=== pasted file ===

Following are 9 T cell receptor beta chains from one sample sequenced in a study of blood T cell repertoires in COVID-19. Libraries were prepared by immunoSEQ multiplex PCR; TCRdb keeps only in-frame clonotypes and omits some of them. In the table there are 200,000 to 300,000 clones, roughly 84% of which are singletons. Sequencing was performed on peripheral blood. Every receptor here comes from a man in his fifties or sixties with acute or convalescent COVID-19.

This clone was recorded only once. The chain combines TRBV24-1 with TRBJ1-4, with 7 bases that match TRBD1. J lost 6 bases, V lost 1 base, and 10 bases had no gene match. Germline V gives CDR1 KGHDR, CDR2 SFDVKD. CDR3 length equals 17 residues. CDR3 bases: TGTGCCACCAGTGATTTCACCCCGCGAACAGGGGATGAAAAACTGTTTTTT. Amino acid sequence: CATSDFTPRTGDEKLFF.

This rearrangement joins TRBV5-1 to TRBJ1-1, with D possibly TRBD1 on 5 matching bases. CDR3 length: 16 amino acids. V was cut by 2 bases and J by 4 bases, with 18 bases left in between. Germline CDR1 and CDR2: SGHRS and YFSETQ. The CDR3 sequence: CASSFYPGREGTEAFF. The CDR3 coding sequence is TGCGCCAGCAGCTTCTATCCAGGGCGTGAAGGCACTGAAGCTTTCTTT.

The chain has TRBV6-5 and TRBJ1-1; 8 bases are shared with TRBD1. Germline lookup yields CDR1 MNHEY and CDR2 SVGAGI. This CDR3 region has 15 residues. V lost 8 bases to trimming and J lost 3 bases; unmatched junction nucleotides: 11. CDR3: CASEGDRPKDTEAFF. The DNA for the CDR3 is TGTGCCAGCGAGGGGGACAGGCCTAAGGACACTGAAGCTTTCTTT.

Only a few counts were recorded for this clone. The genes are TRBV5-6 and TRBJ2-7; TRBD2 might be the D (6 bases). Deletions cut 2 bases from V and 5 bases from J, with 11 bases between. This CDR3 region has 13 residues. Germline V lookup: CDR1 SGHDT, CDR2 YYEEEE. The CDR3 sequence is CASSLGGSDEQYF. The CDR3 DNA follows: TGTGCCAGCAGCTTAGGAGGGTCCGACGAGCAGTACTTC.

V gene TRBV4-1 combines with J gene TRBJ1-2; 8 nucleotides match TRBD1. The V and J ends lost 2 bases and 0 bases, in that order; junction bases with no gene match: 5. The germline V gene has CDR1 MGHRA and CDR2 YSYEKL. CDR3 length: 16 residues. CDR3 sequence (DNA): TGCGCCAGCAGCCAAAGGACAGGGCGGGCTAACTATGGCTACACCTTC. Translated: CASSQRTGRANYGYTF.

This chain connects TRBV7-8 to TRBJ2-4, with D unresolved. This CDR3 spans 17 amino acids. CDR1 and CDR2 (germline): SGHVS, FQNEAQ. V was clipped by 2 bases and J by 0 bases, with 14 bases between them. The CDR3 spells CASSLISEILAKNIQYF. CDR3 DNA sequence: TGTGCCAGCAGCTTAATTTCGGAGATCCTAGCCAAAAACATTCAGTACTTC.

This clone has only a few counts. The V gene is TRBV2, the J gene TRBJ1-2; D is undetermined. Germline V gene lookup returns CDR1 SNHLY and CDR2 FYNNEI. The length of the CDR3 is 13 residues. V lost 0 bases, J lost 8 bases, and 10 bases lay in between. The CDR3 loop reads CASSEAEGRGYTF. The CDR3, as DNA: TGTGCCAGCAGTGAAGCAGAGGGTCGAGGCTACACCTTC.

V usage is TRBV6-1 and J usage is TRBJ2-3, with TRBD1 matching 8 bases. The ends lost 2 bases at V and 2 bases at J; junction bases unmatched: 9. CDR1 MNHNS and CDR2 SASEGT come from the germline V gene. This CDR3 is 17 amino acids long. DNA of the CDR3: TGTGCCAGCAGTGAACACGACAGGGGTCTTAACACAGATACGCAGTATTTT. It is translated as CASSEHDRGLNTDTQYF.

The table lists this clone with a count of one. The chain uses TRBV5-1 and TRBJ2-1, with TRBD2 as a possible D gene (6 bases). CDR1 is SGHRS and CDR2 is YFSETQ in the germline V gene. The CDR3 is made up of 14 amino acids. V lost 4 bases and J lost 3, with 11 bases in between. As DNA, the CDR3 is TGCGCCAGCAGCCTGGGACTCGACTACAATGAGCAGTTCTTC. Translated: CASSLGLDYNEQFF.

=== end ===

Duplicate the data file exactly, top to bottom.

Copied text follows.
Following are 9 T cell receptor beta chains from one sample sequenced in a study of blood T cell repertoires in COVID-19. Libraries were prepared by immunoSEQ multiplex PCR; TCRdb keeps only in-frame clonotypes and omits some of them. In the table there are 200,000 to 300,000 clones, roughly 84% of which are singletons. Sequencing was performed on peripheral blood. Every receptor here comes from a man in his fifties or sixties with acute or convalescent COVID-19.

This clone was recorded only once. The chain combines TRBV24-1 with TRBJ1-4, with 7 bases that match TRBD1. J lost 6 bases, V lost 1 base, and 10 bases had no gene match. Germline V gives CDR1 KGHDR, CDR2 SFDVKD. CDR3 length equals 17 residues. CDR3 bases: TGTGCCACCAGTGATTTCACCCCGCGAACAGGGGATGAAAAACTGTTTTTT. Amino acid sequence: CATSDFTPRTGDEKLFF.

This rearrangement joins TRBV5-1 to TRBJ1-1, with D possibly TRBD1 on 5 matching bases. CDR3 length: 16 amino acids. V was cut by 2 bases and J by 4 bases, with 18 bases left in between. Germline CDR1 and CDR2: SGHRS and YFSETQ. The CDR3 sequence: CASSFYPGREGTEAFF. The CDR3 coding sequence is TGCGCCAGCAGCTTCTATCCAGGGCGTGAAGGCACTGAAGCTTTCTTT.

The chain has TRBV6-5 and TRBJ1-1; 8 bases are shared with TRBD1. Germline lookup yields CDR1 MNHEY and CDR2 SVGAGI. This CDR3 region has 15 residues. V lost 8 bases to trimming and J lost 3 bases; unmatched junction nucleotides: 11. CDR3: CASEGDRPKDTEAFF. The DNA for the CDR3 is TGTGCCAGCGAGGGGGACAGGCCTAAGGACACTGAAGCTTTCTTT.

Only a few counts were recorded for this clone. The genes are TRBV5-6 and TRBJ2-7; TRBD2 might be the D (6 bases). Deletions cut 2 bases from V and 5 bases from J, with 11 bases between. This CDR3 region has 13 residues. Germline V lookup: CDR1 SGHDT, CDR2 YYEEEE. The CDR3 sequence is CASSLGGSDEQYF. The CDR3 DNA follows: TGTGCCAGCAGCTTAGGAGGGTCCGACGAGCAGTACTTC.

V gene TRBV4-1 combines with J gene TRBJ1-2; 8 nucleotides match TRBD1. The V and J ends lost 2 bases and 0 bases, in that order; junction bases with no gene match: 5. The germline V gene has CDR1 MGHRA and CDR2 YSYEKL. CDR3 length: 16 residues. CDR3 sequence (DNA): TGCGCCAGCAGCCAAAGGACAGGGCGGGCTAACTATGGCTACACCTTC. Translated: CASSQRTGRANYGYTF.

This chain connects TRBV7-8 to TRBJ2-4, with D unresolved. This CDR3 spans 17 amino acids. CDR1 and CDR2 (germline): SGHVS, FQNEAQ. V was clipped by 2 bases and J by 0 bases, with 14 bases between them. The CDR3 spells CASSLISEILAKNIQYF. CDR3 DNA sequence: TGTGCCAGCAGCTTAATTTCGGAGATCCTAGCCAAAAACATTCAGTACTTC.

This clone has only a few counts. The V gene is TRBV2, the J gene TRBJ1-2; D is undetermined. Germline V gene lookup returns CDR1 SNHLY and CDR2 FYNNEI. The length of the CDR3 is 13 residues. V lost 0 bases, J lost 8 bases, and 10 bases lay in between. The CDR3 loop reads CASSEAEGRGYTF. The CDR3, as DNA: TGTGCCAGCAGTGAAGCAGAGGGTCGAGGCTACACCTTC.

V usage is TRBV6-1 and J usage is TRBJ2-3, with TRBD1 matching 8 bases. The ends lost 2 bases at V and 2 bases at J; junction bases unmatched: 9. CDR1 MNHNS and CDR2 SASEGT come from the germline V gene. This CDR3 is 17 amino acids long. DNA of the CDR3: TGTGCCAGCAGTGAACACGACAGGGGTCTTAACACAGATACGCAGTATTTT. It is translated as CASSEHDRGLNTDTQYF.

The table lists this clone with a count of one. The chain uses TRBV5-1 and TRBJ2-1, with TRBD2 as a possible D gene (6 bases). CDR1 is SGHRS and CDR2 is YFSETQ in the germline V gene. The CDR3 is made up of 14 amino acids. V lost 4 bases and J lost 3, with 11 bases in between. As DNA, the CDR3 is TGCGCCAGCAGCCTGGGACTCGACTACAATGAGCAGTTCTTC. Translated: CASSLGLDYNEQFF.